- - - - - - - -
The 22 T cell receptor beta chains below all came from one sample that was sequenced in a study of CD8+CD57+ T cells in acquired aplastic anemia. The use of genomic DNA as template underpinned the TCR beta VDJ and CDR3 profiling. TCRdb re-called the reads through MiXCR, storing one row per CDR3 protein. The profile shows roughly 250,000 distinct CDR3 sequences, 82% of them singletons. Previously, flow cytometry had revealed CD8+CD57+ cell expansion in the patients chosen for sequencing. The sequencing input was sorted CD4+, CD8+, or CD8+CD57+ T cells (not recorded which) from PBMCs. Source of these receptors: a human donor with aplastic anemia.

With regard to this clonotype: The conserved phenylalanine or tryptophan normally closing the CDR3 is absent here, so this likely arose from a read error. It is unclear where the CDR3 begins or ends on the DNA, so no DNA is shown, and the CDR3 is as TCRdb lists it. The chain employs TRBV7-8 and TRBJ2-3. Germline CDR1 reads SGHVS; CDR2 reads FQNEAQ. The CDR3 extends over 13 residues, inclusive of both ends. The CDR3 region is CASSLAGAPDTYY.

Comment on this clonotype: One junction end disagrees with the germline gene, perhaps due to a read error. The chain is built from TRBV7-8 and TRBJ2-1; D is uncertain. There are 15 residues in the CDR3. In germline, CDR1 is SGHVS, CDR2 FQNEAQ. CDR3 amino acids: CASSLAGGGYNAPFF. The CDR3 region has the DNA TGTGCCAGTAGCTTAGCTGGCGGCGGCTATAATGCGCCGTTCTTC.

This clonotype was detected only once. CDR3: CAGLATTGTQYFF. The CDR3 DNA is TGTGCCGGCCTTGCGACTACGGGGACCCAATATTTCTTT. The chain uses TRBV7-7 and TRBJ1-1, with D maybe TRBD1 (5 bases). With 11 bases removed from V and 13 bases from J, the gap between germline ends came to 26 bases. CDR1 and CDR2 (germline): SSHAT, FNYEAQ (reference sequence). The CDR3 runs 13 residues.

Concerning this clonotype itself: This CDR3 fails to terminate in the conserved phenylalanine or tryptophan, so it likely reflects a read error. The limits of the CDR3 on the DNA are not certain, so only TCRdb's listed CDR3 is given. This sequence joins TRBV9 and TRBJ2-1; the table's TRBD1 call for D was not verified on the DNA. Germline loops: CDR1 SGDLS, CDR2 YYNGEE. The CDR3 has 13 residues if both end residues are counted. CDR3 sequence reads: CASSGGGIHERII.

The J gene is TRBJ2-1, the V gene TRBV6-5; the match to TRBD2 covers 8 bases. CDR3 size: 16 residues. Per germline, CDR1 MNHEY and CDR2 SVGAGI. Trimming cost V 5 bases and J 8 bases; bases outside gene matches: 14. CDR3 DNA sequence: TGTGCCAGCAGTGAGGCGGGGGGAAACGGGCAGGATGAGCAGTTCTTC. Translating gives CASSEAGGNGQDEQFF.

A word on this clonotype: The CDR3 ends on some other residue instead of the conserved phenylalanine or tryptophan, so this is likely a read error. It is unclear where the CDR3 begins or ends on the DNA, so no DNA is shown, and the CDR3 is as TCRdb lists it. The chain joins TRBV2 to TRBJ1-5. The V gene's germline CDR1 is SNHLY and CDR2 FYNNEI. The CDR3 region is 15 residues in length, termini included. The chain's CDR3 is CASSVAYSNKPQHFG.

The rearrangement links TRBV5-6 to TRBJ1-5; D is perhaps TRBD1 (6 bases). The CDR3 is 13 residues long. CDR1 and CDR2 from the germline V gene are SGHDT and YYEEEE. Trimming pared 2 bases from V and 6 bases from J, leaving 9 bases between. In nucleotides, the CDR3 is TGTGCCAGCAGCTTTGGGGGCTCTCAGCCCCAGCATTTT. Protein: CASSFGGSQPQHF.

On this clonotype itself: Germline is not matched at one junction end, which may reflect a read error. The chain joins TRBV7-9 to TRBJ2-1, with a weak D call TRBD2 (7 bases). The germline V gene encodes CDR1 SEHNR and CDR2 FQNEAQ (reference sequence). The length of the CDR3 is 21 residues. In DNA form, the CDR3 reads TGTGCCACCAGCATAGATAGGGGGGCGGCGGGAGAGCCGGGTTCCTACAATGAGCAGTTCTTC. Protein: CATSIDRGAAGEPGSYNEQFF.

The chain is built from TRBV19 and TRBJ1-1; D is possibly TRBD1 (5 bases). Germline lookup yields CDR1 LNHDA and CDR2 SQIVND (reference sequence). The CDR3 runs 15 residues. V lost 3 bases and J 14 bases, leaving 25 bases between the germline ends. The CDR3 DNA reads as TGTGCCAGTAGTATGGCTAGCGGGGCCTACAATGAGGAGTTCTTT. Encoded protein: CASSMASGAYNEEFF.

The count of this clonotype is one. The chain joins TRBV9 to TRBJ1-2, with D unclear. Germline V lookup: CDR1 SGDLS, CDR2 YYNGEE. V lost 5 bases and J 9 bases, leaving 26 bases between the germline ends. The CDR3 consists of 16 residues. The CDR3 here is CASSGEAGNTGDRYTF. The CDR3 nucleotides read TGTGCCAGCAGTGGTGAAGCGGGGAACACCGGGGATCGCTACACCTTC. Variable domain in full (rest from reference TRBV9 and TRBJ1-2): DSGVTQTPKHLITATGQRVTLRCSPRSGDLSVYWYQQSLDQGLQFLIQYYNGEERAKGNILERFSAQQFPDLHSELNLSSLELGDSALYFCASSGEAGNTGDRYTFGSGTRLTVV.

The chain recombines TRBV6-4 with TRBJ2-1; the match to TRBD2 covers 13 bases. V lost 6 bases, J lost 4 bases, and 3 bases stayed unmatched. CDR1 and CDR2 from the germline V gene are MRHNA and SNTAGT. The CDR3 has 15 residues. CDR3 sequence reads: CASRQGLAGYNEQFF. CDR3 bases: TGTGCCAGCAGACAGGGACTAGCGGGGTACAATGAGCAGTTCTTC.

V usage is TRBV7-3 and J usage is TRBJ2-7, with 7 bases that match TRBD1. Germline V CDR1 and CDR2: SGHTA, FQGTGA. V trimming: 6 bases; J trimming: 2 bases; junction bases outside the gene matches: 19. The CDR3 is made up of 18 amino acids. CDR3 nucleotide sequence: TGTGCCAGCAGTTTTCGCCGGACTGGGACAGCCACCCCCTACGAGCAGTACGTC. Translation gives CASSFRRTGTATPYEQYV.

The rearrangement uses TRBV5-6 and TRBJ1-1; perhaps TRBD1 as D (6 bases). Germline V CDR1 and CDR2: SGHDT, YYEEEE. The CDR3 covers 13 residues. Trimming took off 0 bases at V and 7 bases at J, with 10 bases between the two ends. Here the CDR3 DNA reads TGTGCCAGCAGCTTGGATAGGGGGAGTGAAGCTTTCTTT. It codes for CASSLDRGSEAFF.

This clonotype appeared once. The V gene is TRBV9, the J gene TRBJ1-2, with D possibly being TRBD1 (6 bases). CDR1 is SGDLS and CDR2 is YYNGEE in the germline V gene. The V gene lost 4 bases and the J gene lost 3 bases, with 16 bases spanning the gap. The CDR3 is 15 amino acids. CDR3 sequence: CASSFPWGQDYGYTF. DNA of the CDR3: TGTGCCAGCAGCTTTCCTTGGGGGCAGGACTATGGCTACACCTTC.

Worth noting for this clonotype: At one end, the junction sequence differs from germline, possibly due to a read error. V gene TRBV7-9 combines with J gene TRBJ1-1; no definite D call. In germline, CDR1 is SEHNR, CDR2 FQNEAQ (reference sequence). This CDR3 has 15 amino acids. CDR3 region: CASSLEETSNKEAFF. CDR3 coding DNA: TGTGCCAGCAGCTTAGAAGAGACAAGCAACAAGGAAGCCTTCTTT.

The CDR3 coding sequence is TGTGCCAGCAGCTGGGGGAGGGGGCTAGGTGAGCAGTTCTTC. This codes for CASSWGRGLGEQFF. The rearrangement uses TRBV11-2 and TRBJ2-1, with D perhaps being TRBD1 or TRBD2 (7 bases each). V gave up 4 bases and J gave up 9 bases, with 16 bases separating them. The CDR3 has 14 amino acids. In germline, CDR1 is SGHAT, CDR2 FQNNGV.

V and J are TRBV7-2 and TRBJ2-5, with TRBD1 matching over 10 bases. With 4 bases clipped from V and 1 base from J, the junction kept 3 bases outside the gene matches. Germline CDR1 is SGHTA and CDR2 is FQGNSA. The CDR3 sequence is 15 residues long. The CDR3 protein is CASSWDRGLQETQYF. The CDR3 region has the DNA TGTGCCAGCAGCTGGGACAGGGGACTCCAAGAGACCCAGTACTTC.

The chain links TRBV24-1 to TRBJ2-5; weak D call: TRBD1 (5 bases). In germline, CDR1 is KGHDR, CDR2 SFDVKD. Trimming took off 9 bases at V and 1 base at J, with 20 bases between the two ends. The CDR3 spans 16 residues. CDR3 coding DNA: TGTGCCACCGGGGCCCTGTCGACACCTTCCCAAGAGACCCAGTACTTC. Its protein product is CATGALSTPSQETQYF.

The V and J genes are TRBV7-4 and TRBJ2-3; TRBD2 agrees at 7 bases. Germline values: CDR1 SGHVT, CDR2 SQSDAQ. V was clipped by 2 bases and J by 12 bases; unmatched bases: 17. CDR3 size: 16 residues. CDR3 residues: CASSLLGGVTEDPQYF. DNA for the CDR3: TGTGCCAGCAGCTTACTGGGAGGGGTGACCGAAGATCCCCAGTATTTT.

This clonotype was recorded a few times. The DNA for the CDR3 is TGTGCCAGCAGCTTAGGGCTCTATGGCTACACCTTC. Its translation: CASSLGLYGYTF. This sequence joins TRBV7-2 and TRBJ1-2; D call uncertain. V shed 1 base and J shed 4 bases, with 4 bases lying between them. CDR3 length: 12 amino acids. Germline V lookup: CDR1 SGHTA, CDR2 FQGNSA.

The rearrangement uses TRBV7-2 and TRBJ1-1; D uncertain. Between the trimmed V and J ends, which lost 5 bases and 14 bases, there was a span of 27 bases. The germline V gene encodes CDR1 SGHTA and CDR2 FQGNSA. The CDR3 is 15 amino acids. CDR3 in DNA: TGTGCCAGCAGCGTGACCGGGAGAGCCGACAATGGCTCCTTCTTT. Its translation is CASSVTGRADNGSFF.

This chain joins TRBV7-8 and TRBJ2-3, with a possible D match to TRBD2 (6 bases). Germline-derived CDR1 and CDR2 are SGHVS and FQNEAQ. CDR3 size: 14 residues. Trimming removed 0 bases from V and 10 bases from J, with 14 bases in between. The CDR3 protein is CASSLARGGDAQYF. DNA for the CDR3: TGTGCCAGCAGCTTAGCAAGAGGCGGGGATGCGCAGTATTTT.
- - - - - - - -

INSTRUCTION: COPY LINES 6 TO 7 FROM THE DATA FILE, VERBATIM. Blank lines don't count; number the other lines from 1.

The J gene is TRBJ2-1, the V gene TRBV6-5; the match to TRBD2 covers 8 bases. CDR3 size: 16 residues. Per germline, CDR1 MNHEY and CDR2 SVGAGI. Trimming cost V 5 bases and J 8 bases; bases outside gene matches: 14. CDR3 DNA sequence: TGTGCCAGCAGTGAGGCGGGGGGAAACGGGCAGGATGAGCAGTTCTTC. Translating gives CASSEAGGNGQDEQFF.

A word on this clonotype: The CDR3 ends on some other residue instead of the conserved phenylalanine or tryptophan, so this is likely a read error. It is unclear where the CDR3 begins or ends on the DNA, so no DNA is shown, and the CDR3 is as TCRdb lists it. The chain joins TRBV2 to TRBJ1-5. The V gene's germline CDR1 is SNHLY and CDR2 FYNNEI. The CDR3 region is 15 residues in length, termini included. The chain's CDR3 is CASSVAYSNKPQHFG.